A man named Eddie Riff owned a bar. He set up Ione and Pete to manage a bar at 35th and Lake. At the end of the first week it burned down. He then gave him a job at another bar on Clinton and Lake. This was about 1948-1949.
Some construction guys that came to the bar, recruited Pete to be a laborer on a low rent housing with slab floors. The “sup” on the job took him to the union hall to get his carpenter’s union card. A co-worker Louie Ostrom was laid off and got a job at Hauenstein and Burmeister (H & B) The boss George Norton asked if he knew anyone else and he suggested Pete. 1949-1950
Pete and Ione were married May 6, 1950. In 1951 they bought a house in Minneapolis on 36th St. and 42nd Avenue for $7400. This is where they were when Jim was born in September of 1954. Then in 1955 they purchased a new house—1330 Lancaster Avenue in St. Louis Park for $13,000.
Cheryl was born in 1957. They purchased the home at 220 Maple Island Road in Lakeville as an investment. They planned to fix it up and sell it. But, they liked it so much they sold the other house and moved to Lakeville. It was quite an investment as they bought it for $17,000 and sold it for a lot more!
Their next move was to a townhouse in Orchard Meadows in Lakeville, in 1999. No more steep hills to mow and no more steps to climb and as mom said, “we need to downsize or Cheryl’s going to have a lot to get rid of.” They enjoyed their new neighbors and Ione loved that it was brand new!
Throughout their lives Ione and Pete traveled extensively. Some of their travel partners were: Bill and Mary Kain, Dee and Ray Lundberg, Bob and Jen VanHoe and Glen and Phyllis Hindal. They also made many trips to Arizona for the winter months and to Denver to see Ione’s sisters and extended family. They shared many happy years together raising their family and socializing.
Ione passed away in 2003 and Dad managed to live without her. It was a very difficult transition. They were known as “Pete and Ione”—not Pete or Ione! Many of his long-time friends and old work friends would get together for lunch with him-requiring that he would be driving all over the Twin Cities. He was invited by Larry Schneiderman to join the men’s group from church that met once a month which gave him some new friendships. His neighbor Les invited him to come for coffee on Wednesday afternoons with some of his buddies. This got to be a weekly gathering that he seldom missed. If I scheduled a doctor appointment during either of these events, I would have to reschedule it!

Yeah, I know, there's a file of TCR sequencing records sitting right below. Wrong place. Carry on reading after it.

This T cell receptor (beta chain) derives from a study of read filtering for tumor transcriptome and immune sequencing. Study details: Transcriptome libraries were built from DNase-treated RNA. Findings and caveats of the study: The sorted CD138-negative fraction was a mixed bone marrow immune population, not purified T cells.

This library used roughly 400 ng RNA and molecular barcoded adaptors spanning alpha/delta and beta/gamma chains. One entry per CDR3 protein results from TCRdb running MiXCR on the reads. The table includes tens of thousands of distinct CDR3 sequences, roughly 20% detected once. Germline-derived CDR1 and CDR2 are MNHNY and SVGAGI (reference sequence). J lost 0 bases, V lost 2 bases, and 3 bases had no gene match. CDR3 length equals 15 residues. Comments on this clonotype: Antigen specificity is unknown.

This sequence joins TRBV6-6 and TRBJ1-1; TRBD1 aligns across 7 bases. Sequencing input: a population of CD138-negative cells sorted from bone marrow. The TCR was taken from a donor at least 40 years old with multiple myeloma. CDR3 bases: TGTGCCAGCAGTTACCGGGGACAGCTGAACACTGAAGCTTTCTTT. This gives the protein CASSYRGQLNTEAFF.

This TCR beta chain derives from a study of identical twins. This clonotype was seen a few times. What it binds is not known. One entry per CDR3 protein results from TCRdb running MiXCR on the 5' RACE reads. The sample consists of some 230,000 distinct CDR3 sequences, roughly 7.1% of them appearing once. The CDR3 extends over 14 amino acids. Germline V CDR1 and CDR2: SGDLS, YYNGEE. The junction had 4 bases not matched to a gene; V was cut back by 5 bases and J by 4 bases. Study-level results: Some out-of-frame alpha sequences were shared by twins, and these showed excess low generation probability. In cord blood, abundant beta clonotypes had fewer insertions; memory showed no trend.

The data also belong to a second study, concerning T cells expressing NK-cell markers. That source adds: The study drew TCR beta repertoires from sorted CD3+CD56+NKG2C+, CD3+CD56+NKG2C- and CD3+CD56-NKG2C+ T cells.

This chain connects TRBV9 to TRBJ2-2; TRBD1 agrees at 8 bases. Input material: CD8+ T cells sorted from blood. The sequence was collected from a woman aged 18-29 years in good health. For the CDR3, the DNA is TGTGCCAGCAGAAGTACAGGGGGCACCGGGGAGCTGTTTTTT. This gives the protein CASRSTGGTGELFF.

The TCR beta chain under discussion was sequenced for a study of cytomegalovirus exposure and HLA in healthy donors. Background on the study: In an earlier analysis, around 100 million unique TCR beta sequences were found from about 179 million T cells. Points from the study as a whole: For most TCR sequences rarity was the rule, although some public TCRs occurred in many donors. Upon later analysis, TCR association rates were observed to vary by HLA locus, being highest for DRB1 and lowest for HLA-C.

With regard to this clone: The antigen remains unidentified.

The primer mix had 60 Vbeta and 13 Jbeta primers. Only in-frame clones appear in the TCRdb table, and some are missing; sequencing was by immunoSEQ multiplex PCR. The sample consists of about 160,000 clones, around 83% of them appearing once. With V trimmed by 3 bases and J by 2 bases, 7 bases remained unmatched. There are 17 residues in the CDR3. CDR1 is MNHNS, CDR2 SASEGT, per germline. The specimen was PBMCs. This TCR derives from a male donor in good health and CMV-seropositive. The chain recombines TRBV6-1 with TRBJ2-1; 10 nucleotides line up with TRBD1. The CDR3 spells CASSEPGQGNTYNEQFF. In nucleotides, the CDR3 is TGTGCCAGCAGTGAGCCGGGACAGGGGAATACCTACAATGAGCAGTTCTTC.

He continued to come to the farm and work on repair projects and did a little tractor driving. He was a regular at Udder Tech helping package and being with our wonderful staff that welcomed him when he came to work. He was one of my biggest cheerleaders telling everyone about Udder Tech. Another special job that he took very seriously was delivering sweet corn every August to all of his friends!
In November of 2017 Dad moved to Highview Hills mostly because I wanted him to. His comment after seeing the apartment was, “I suppose I better take it.” I felt he should not be driving to go get his meals in the cold, slippery weather and that he was a little shut in without company. His long time work friend Marv and wife Esther became his dinner partners. A friend, Fred, from our church moved there and dad welcomed him to join them at their table. So, these were his table partners for the last two years. He thoroughly enjoyed going to coffee hour every morning and happy hour on Friday. He made many new friends. He was always up for a visit and could strike up a conversation with anyone.
In December of 2019 Dad need more help than assisted living could offer so he moved to “Prairie Suites” a full care community within Highview Hills. He really enjoyed the helpers there and made his mark as he conversed with them and the other residents. One of his special care givers said, “if there was a sitcom about Prairie Suite, Pete would have been the main character.” In early March they closed the doors for visitors so we no longer could go in or out. Our visits were by phone, facetime and window visits. He had many care givers that made him feel secure and loved. Our minister said when your mind is struggling and your body is struggling, it is okay to let go. The morning of May 3 he passed away in his sleep.